Monday, September 1, 2014
1:45 GMT HSBC Chinese Manufacturing PMI (August)
There are a couple of manufacturing PMIs being released from China on this day, but the HSBC release is often viewed with more reverence due to its perceived independence. The other release is a Chinese state release, which, well, let’s just say it feels massaged. This figure climbed back in to growth territory for the last two months after spending five months in contraction, and appears to be trending more positively. The Flash estimate provided a 50.3, which was worrisome, but as long as it doesn’t fall below 50, it probably won’t panic too many market participants.
8:00 GMT Markit Eurozone Manufacturing PMI (August)
There will be a plethora of PMI reports released this week, and the Eurozone is particularly rife with them. Along with the entirety of the region, each individual nation’s report will carry its own narrative. The most important ones will likely be Germany and France with both heading lower in recent months. Germany in particular could be most worrisome as many of the releases out of the European giant have undershot estimates as the Russia/Ukraine flap on their doorstep is creating economic problems.
8:30 GMT Markit UK Manufacturing PMI (August)
Unlike their EU brethren on the mainland, the British Isle has stayed strong as of late in the PMI department. In fact, many measures of strength and growth in the UK have trended more toward the topside than the bottom. Occasional misses have kept the market on edge with its expectation that BOE Governor Mark Carney would be the first of the big three central banks to raise interest rates. Carney has been a big reason for the indecision of traders as well as he has repeatedly flip-flopped on the subject of late, hence the fall in the GBP over the last couple months. Another strong showing in this report could help the GBP reverse some of the decline and get the currency back in favor.
Tuesday, September 2, 2014
4:30 GMT Reserve Bank of Australia’s Interest Rate Decision and Statement
The fireworks normally reserved for central bank decisions may have to be holstered for this release as not much is expected. The AUD/USD has moved in a range of about 120 pips since the last RBA decision, not too compelling in the grand scheme of things. Speaking of the last month, Aussie economic data hasn’t given the RBA much to worry about either with only employment being of any concern with a jump in the unemployment rate and miss on employment change; however, one month’s single bad report does not monetary policy make. Don’t be surprised to see a repeat performance of last month’s meeting, which means that there may not be too much to get excited about.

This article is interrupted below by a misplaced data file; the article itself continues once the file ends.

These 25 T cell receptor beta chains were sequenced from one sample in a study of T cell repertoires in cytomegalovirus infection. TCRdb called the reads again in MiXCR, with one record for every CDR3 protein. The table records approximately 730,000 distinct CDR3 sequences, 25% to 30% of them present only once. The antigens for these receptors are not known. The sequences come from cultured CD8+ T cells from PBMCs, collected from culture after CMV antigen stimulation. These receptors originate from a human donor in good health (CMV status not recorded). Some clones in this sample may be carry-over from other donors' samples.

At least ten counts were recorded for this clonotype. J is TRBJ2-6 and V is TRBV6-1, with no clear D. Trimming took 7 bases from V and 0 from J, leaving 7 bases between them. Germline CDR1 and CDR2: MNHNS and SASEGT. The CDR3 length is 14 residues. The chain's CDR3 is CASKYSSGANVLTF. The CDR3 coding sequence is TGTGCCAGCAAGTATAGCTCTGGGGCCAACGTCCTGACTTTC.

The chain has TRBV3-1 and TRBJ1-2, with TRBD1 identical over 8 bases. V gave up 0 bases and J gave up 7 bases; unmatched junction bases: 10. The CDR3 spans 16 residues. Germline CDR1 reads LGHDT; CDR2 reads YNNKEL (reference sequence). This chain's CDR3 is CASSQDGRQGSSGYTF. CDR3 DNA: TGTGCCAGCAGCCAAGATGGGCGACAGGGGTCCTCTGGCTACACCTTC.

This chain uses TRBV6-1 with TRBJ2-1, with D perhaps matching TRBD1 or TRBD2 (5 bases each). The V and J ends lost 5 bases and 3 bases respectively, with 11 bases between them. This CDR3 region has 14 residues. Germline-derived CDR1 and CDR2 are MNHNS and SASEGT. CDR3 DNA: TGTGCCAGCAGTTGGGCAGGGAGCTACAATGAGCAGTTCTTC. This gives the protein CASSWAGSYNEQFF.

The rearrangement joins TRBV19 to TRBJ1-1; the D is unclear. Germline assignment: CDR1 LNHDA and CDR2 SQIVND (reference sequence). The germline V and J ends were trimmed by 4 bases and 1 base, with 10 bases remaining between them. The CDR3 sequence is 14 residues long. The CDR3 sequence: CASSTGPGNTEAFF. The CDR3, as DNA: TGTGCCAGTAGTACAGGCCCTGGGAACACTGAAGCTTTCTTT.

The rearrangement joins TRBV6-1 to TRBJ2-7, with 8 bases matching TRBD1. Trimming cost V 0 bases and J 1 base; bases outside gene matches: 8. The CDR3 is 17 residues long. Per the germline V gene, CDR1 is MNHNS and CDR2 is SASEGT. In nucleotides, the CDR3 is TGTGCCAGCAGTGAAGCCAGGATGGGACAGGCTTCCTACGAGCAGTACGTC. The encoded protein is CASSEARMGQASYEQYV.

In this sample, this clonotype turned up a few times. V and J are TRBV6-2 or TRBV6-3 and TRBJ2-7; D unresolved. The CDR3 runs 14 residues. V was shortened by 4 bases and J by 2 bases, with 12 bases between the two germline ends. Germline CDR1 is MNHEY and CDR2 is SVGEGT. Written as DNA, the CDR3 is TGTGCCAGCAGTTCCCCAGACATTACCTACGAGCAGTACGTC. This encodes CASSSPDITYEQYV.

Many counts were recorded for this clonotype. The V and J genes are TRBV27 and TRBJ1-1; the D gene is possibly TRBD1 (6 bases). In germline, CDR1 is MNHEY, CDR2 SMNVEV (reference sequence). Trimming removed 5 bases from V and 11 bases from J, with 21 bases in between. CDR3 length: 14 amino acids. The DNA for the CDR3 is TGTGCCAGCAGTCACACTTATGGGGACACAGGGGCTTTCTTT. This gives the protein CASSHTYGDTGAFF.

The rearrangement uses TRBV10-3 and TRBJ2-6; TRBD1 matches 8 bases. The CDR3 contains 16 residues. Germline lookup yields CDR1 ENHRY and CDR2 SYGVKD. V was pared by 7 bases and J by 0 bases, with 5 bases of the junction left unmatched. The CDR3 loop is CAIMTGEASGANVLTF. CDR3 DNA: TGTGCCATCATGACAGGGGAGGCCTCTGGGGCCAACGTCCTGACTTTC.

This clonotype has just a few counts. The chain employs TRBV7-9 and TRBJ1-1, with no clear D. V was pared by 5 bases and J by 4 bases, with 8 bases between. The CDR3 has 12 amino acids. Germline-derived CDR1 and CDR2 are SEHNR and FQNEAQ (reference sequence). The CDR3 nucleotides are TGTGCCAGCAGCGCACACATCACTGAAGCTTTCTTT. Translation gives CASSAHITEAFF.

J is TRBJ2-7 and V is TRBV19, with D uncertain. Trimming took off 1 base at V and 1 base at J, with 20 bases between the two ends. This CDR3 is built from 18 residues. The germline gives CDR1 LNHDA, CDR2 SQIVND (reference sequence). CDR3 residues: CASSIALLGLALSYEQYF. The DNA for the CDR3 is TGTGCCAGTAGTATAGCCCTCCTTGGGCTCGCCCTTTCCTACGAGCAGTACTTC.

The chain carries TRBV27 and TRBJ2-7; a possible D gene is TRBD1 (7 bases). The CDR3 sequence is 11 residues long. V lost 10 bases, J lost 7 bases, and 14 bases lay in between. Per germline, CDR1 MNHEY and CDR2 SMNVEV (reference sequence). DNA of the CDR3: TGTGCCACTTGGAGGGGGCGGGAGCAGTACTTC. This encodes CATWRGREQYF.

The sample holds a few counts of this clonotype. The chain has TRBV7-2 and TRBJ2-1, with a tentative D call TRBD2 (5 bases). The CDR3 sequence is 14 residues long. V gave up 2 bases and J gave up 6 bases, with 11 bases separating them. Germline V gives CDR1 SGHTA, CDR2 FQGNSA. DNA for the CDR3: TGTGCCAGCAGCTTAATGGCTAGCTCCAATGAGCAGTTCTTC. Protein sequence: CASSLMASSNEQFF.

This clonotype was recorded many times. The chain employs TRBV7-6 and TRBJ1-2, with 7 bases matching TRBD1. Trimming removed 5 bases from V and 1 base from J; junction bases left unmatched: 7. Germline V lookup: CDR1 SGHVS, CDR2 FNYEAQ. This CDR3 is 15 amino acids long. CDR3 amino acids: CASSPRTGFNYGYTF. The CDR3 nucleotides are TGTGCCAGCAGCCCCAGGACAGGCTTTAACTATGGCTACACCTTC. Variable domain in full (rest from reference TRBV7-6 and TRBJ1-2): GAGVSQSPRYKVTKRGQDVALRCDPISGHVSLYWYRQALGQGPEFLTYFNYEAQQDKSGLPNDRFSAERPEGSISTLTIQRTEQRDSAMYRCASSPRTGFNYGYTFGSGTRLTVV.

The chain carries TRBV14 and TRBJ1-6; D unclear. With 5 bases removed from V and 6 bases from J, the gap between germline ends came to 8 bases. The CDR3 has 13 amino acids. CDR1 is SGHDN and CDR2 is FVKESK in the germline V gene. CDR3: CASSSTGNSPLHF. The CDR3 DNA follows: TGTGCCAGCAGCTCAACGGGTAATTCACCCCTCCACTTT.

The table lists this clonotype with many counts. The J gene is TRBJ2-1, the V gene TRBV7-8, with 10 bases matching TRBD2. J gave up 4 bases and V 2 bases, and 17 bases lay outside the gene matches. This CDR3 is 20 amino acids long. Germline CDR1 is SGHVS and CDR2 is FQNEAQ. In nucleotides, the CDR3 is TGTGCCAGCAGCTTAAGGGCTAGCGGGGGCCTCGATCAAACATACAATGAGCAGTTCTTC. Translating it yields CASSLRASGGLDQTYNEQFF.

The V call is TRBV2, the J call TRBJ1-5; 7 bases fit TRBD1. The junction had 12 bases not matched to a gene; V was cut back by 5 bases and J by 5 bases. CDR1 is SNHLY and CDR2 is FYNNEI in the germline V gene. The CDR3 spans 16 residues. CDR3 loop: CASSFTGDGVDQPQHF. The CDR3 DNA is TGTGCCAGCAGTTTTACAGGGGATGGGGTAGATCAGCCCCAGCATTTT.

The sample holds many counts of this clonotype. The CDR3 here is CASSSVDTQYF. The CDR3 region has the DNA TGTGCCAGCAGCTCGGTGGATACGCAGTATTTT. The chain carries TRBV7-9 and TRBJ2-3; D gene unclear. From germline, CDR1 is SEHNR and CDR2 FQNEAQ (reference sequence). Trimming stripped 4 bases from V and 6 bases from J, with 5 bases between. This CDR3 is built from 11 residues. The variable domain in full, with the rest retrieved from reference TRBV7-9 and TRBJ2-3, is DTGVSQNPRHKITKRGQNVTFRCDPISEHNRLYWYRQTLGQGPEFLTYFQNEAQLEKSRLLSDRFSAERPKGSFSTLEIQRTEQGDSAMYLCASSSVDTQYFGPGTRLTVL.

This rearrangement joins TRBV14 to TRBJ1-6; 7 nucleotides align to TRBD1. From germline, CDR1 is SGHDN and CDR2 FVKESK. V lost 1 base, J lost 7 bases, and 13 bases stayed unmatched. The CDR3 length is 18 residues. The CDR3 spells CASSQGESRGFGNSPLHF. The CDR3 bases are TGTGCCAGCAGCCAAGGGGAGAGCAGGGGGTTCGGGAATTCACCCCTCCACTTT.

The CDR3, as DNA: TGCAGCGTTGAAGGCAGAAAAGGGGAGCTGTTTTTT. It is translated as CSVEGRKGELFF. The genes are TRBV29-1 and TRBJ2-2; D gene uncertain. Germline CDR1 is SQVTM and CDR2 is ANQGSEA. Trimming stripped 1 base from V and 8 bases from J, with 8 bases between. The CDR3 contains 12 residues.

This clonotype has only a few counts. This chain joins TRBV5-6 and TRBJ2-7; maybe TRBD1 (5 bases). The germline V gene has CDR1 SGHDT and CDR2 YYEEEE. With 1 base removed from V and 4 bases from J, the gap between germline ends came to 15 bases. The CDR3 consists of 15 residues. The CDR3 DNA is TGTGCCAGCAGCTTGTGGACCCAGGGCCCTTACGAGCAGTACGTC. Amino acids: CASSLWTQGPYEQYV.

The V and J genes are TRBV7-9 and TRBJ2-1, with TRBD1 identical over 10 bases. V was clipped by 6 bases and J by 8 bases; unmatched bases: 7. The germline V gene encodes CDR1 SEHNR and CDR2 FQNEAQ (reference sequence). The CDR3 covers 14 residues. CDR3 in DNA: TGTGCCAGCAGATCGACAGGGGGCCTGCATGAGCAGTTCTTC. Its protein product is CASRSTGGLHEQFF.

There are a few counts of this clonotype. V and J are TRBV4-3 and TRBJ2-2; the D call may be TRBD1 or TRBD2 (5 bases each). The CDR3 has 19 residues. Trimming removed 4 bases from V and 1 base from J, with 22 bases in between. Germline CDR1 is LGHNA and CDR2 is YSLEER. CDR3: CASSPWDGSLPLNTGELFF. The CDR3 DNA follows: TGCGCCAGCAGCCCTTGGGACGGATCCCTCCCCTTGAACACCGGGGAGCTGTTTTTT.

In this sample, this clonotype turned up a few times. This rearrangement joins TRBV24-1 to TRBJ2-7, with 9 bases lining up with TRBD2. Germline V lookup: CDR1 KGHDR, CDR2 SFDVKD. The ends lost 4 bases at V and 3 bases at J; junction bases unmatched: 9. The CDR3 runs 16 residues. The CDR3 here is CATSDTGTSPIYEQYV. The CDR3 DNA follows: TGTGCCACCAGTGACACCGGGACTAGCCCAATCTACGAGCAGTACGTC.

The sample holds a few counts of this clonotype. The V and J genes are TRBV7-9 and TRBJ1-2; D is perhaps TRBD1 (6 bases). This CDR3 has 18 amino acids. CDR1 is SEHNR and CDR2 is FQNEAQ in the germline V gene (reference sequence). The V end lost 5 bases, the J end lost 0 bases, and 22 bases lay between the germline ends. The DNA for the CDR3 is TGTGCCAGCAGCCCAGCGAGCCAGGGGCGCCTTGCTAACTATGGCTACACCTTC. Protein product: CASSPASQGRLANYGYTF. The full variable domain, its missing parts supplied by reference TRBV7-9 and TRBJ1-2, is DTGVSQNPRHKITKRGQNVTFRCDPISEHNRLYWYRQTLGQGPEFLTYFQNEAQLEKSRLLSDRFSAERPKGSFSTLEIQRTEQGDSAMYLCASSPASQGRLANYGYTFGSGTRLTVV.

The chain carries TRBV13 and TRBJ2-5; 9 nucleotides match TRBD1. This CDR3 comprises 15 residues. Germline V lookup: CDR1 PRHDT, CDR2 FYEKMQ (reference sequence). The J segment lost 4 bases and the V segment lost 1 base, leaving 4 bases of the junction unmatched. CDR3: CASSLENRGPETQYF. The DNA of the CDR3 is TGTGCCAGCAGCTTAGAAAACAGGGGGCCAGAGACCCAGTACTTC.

Wednesday, September 3, 2014
1:30 GMT Australian Gross Domestic Product (Q2)
Aussie GDP has steadily increased over the last three quarters and reached an impressive 1.1% in Q1 which was the best result since Q1 of 2012. When it comes to export-dependent nations like Australia, the currency value can be a very influential aspect of how strong or weak GDP can be, and fortunately, the currency was relatively stable during Q2, largely ranging between 0.92-0.94. In addition, economic data during that timeframe wasn’t overtly negative, so at a glance, it appears the string of acceptable results may continue. If that is indeed the case, the AUD/USD could make another run toward 0.95.
1:45 GMT HSBC Chinese Services PMI (August)
Much like the Manufacturing version of this release, the HSBC Services data carries a bit more weight than its state-released cousin. Unlike the Manufacturing version though, this indicator has NEVER fallen below the 50 level that demarcates growth from contraction. Granted, the measurement has only been around for around 9 years, but the fact that it hasn’t fallen below 50 is significant, especially since last month’s reading of 50.0 is right at that level and signifies the lowest result ever. If this were to fall below 50, there could be some emerging market worries that could ensue and that whole episode of the “Fragile Five” nations that we endured a few months ago could come roaring back to the forefront. That means a potential stock market selloff, safe haven currency strength, and a rip-roaring start to the post-summer trading season. If the Russia/Ukraine conflict were to turn more significant as well, this week could get pretty ugly.
8:00 GMT Markit Eurozone Services PMI (August)
Repeating the same sentiment from the Manufacturing version of this release, Germany and France’s individual results may be more vital than the EZ as a whole. The fact that the EZ is struggling isn’t news, but the extent of that struggle is something altogether different. Either way, this may have diminished impact due to the ECB making a monetary policy decision on the next trading day.
8:30 GMT Markit UK Services PMI (August)
Strong has been the order of the past few months for UK data, and Services PMI has led the way. This measure hasn’t seen a result below 55 since June 2013, and expectations in the high 50s shows that investors expect it to remain strong. Last month’s 59.1 was the best result in 2014 and if the trend could continue, we may see a reading in the 60s and a potential boon to the GBP.
14:00 GMT Bank of Canada Interest Rate Decision and Statement
While the last BoC meeting failed to engender any interest in buying or selling immediately after the release, the CAD lost a lot of ground in the month afterward. Last time Stephen Poloz and his merry band of bankers convened, USD/CAD was trading around 1.0750, but then had a rip-your-face-off rally (at least for the typically mundane USD/CAD) up to nearly 1.10 in the following three weeks. The bottom dropped out after as we reside near 1.0850 as I type, but the BoC probably prefers the exchange rate to be closer to the 1.10 level to help the export industry a little more; watch for some dovish rhetoric from them if they take that tact.